Larissa N. Reuer

The eighteenth-century Russian rhetorical tradition: V. K. Trediakovsky’s career and rhetorical views

Larissa N. Reuer

  • School: Purdue University (0183)
  • Degree: Ph.D.
  • Date: 2000 pp: 296
  • Advisor: Lauer, Janice M.
  • Source: DAI-A 62/11, p. 3767, May 2002
  • Subjects: Language, Rhetoric And Composition (0681); Education, History Of (0520); Biography (0304)
  • ProQuest Document Number:
  • ISBN: 0-493-46229-5
  • UMI Number: AAT 3033153

Abstract:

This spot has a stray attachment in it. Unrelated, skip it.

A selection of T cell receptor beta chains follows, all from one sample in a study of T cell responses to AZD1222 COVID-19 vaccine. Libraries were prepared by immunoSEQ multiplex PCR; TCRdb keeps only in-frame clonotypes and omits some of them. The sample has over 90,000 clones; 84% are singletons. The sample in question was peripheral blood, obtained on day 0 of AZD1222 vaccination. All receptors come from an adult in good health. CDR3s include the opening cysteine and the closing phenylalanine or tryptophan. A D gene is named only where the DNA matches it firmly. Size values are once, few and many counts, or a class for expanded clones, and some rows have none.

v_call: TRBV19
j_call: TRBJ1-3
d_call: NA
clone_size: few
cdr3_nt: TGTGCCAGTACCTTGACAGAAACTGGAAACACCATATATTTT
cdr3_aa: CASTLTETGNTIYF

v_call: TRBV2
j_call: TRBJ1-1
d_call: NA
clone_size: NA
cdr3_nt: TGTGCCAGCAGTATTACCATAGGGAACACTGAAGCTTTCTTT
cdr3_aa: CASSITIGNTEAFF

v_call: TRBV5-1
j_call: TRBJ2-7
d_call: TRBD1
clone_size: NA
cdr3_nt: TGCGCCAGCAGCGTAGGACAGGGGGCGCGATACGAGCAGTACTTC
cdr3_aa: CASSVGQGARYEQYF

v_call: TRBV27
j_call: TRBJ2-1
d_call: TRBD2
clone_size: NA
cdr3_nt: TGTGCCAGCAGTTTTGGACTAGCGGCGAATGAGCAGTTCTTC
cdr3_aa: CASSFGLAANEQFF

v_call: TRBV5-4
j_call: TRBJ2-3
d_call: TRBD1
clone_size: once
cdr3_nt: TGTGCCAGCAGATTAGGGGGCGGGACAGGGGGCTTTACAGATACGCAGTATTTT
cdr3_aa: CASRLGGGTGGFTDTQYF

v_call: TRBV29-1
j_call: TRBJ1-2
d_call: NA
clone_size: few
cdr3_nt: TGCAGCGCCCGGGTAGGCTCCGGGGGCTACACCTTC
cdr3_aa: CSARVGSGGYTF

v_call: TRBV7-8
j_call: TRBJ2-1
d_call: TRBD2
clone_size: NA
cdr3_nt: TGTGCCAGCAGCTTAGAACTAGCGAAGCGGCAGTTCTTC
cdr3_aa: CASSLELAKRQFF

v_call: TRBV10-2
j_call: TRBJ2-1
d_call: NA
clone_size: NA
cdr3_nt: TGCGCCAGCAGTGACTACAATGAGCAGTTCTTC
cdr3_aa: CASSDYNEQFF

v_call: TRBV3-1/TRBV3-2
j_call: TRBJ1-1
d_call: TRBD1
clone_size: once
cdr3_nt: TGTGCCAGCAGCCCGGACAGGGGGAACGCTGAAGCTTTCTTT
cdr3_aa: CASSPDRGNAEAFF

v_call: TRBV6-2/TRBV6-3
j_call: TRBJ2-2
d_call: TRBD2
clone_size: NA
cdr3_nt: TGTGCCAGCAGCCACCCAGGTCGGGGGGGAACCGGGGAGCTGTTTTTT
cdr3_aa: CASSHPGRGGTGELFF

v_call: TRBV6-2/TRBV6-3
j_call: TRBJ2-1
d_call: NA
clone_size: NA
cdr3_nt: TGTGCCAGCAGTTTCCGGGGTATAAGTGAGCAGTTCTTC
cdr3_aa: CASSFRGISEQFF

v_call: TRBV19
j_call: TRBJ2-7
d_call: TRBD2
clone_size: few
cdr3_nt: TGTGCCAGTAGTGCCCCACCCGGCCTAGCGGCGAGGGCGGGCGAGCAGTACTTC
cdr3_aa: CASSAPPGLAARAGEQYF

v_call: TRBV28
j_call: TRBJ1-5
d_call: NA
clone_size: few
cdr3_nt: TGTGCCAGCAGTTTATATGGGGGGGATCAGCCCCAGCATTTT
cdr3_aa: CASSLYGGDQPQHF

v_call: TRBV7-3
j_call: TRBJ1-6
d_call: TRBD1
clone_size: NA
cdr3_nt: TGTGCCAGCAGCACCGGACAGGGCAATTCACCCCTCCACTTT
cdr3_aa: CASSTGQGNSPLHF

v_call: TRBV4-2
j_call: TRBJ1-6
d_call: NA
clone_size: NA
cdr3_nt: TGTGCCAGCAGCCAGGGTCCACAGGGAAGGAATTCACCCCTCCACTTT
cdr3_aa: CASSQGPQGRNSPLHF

The purpose of the dissertation was to investigate Russian rhetoric in the second third of the eighteenth century through the example of Vasily Kirillovich Trediakovsky. The dissertation’s method allowed concentrating on a detailed investigation of issues involving the influence of power and ideology on the state and development of the discipline of rhetoric. Among these issues were the social, political, and ideological background of eighteenth-century Russia; education in general and rhetorical education in particular; the institutional background of the Russian Academy of Sciences; the history of the discipline of rhetoric before Trediakovsky; and the career and writings of the first Russian professor of Russian and Latin eloquence. Among this investigation’s findings is the role V. K. Trediakovsky played in the development of the discipline of rhetoric in Russia. Before he joined the Academy, professors looking for personal gains such as becoming close to the power elite populated the humanities department; they were little concerned with improving rhetoric’s status. The state’s active military interests, ideological shifts, and preference for the sciences in the country undergoing rapid economic development relegated rhetoric, just like the rest of the humanities, to a secondary role. During his tenure, Trediakovsky attempted to improve rhetoric’s status by promoting rhetorical education at the higher educational levels of secular institutions of learning. By the end of his career, two first Russian Rhetorics in the vernacular appeared, and rhetoric began to be taught as a secular discipline at Russia’s first learned society and its two Universities. Trediakovsky contributed to the development of rhetoric in Russia by being the first to argue for the development of rhetorical resources in the Russian language; becoming the first Russian professor of rhetoric; being the first to use Russian in his rhetoric class; being the first to unite rhetoric and Belles Lettres; and last but not least, educating his students and readers on rhetoric’s social applications.